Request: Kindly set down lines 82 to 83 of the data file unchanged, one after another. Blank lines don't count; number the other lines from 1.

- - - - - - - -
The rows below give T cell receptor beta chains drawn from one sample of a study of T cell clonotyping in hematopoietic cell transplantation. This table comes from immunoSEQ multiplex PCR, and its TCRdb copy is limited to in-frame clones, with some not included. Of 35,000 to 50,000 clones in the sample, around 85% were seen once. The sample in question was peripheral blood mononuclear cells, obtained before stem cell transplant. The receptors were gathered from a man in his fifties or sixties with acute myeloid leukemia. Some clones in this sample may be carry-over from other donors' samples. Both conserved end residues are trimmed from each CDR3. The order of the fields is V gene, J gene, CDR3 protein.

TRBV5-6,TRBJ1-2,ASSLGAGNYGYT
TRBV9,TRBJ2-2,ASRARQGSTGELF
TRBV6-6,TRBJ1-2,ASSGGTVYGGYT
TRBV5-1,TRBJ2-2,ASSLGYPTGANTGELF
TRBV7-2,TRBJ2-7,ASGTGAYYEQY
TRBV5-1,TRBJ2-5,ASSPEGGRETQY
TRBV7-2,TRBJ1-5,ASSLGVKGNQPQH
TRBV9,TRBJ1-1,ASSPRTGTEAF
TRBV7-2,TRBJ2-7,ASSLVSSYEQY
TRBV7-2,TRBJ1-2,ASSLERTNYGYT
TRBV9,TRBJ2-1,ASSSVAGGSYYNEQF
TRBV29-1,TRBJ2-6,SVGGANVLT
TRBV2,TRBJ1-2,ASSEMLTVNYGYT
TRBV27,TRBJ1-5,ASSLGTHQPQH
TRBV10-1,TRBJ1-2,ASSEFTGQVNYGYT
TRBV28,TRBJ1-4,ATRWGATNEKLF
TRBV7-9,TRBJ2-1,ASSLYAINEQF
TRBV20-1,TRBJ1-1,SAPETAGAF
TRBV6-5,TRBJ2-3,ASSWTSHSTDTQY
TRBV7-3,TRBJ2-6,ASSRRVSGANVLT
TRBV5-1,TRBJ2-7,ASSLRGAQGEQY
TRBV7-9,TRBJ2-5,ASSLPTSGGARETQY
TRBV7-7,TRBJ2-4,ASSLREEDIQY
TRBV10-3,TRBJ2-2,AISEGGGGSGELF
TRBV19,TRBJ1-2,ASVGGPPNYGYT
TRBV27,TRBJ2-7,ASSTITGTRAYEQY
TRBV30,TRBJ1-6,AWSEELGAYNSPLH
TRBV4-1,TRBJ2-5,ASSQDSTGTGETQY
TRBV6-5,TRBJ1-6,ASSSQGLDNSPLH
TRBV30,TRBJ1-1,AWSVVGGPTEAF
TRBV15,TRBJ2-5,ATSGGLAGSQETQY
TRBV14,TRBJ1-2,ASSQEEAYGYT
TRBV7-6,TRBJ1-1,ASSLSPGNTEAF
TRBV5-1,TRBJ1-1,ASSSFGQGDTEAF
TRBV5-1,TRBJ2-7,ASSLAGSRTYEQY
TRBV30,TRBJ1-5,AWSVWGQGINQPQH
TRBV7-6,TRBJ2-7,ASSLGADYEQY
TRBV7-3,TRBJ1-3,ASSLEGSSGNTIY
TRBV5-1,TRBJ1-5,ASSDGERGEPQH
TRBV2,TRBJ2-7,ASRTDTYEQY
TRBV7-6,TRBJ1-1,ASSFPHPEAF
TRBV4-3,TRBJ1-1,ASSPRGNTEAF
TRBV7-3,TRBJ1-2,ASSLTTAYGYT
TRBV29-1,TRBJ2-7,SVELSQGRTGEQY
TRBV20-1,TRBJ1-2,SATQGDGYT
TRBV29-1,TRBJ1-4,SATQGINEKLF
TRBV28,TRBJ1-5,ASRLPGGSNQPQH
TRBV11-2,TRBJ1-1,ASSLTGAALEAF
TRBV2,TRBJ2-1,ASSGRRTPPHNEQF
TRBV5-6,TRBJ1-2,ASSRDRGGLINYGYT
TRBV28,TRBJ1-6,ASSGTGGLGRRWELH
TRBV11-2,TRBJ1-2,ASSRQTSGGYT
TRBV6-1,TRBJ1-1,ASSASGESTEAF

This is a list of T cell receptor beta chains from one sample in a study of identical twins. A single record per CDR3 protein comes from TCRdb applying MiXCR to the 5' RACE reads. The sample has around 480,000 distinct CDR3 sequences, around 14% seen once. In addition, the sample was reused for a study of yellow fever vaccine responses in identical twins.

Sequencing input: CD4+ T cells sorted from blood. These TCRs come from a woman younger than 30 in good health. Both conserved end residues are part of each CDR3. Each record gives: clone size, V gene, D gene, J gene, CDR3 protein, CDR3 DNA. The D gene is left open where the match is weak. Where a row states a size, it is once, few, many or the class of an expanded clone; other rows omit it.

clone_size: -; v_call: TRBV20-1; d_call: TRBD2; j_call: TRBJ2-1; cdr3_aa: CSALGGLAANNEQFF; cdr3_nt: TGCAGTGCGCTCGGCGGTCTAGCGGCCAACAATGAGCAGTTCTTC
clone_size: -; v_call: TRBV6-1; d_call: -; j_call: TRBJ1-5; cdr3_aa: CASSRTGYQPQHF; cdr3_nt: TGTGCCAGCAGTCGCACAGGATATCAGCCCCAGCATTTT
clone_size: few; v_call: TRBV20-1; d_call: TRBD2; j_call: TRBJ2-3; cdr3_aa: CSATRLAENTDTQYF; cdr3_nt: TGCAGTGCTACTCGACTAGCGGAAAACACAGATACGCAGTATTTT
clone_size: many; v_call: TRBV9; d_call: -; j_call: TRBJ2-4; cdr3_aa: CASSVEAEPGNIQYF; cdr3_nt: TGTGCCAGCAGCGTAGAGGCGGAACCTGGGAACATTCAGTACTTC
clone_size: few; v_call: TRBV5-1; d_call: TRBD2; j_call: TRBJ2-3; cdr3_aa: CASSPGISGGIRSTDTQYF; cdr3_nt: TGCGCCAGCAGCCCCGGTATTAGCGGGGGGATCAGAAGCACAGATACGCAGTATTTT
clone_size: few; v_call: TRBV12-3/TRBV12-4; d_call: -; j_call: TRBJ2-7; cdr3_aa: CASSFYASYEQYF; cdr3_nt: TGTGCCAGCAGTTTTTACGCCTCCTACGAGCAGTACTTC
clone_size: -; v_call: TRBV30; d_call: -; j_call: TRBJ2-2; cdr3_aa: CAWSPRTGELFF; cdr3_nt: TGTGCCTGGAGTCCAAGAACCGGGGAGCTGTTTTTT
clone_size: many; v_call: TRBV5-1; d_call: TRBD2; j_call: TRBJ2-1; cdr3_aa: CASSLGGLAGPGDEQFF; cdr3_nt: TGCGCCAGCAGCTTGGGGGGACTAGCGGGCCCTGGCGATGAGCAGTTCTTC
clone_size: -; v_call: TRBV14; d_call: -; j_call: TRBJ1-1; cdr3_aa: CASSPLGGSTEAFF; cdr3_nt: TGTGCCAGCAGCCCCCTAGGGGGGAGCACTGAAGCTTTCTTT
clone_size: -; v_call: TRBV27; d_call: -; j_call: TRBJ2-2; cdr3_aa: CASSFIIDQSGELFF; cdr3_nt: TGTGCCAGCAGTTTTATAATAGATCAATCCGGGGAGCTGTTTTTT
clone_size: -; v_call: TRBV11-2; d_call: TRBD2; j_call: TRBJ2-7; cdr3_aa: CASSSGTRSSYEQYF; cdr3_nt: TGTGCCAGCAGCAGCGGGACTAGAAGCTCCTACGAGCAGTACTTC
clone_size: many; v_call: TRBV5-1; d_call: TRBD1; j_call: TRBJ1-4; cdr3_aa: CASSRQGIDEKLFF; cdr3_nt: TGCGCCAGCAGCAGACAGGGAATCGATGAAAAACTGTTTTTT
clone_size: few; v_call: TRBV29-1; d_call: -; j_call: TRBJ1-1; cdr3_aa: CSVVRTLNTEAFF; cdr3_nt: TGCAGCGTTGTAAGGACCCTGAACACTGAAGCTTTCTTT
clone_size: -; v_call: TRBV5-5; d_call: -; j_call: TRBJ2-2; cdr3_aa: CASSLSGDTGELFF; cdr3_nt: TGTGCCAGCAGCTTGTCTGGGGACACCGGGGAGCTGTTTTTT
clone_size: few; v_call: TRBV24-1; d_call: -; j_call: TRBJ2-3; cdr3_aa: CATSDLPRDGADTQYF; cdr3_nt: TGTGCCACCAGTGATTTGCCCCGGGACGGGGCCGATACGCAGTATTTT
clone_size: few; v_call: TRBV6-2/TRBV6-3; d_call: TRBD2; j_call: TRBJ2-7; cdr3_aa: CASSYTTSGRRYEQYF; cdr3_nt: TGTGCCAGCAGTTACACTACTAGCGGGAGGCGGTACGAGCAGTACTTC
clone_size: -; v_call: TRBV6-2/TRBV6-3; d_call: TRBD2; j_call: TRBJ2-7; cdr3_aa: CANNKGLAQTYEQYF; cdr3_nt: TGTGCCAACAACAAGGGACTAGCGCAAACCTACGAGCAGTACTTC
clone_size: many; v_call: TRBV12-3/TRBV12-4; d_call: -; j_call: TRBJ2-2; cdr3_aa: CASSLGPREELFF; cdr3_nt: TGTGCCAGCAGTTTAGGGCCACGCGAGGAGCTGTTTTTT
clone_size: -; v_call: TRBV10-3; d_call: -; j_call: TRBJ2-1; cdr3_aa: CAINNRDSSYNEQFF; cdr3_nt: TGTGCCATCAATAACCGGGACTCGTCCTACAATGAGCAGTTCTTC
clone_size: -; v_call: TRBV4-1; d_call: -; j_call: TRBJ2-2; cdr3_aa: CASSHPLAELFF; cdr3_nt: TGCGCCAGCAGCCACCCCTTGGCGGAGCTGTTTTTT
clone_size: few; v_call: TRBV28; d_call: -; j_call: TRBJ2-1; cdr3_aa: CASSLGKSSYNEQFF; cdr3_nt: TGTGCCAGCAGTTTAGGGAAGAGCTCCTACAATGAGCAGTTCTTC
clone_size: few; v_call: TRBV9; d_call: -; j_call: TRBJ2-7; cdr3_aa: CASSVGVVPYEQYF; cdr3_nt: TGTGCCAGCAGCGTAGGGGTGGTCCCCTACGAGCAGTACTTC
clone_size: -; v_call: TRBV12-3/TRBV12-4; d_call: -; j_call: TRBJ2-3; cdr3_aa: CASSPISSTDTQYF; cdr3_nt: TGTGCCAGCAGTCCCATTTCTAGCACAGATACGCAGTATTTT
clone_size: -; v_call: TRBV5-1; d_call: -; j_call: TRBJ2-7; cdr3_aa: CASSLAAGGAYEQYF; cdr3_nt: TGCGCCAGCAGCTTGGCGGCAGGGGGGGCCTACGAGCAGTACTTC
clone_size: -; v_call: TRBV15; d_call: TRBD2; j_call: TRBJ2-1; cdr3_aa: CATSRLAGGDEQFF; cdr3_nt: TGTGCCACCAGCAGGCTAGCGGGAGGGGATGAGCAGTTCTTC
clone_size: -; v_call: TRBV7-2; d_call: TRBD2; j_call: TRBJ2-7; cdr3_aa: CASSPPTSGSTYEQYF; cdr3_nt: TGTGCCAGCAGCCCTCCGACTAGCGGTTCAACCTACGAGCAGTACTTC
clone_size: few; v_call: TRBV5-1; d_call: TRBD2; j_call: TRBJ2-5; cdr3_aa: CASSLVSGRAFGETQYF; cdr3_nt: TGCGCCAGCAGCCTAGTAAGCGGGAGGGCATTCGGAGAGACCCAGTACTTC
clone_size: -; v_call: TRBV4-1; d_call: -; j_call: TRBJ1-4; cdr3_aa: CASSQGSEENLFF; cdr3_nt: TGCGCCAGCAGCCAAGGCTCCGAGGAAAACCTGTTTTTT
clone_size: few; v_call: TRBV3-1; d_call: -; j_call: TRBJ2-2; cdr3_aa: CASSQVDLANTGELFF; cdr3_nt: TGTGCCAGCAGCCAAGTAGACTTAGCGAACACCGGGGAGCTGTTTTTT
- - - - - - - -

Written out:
clone_size: -; v_call: TRBV7-2; d_call: TRBD2; j_call: TRBJ2-7; cdr3_aa: CASSPPTSGSTYEQYF; cdr3_nt: TGTGCCAGCAGCCCTCCGACTAGCGGTTCAACCTACGAGCAGTACTTC
clone_size: few; v_call: TRBV5-1; d_call: TRBD2; j_call: TRBJ2-5; cdr3_aa: CASSLVSGRAFGETQYF; cdr3_nt: TGCGCCAGCAGCCTAGTAAGCGGGAGGGCATTCGGAGAGACCCAGTACTTC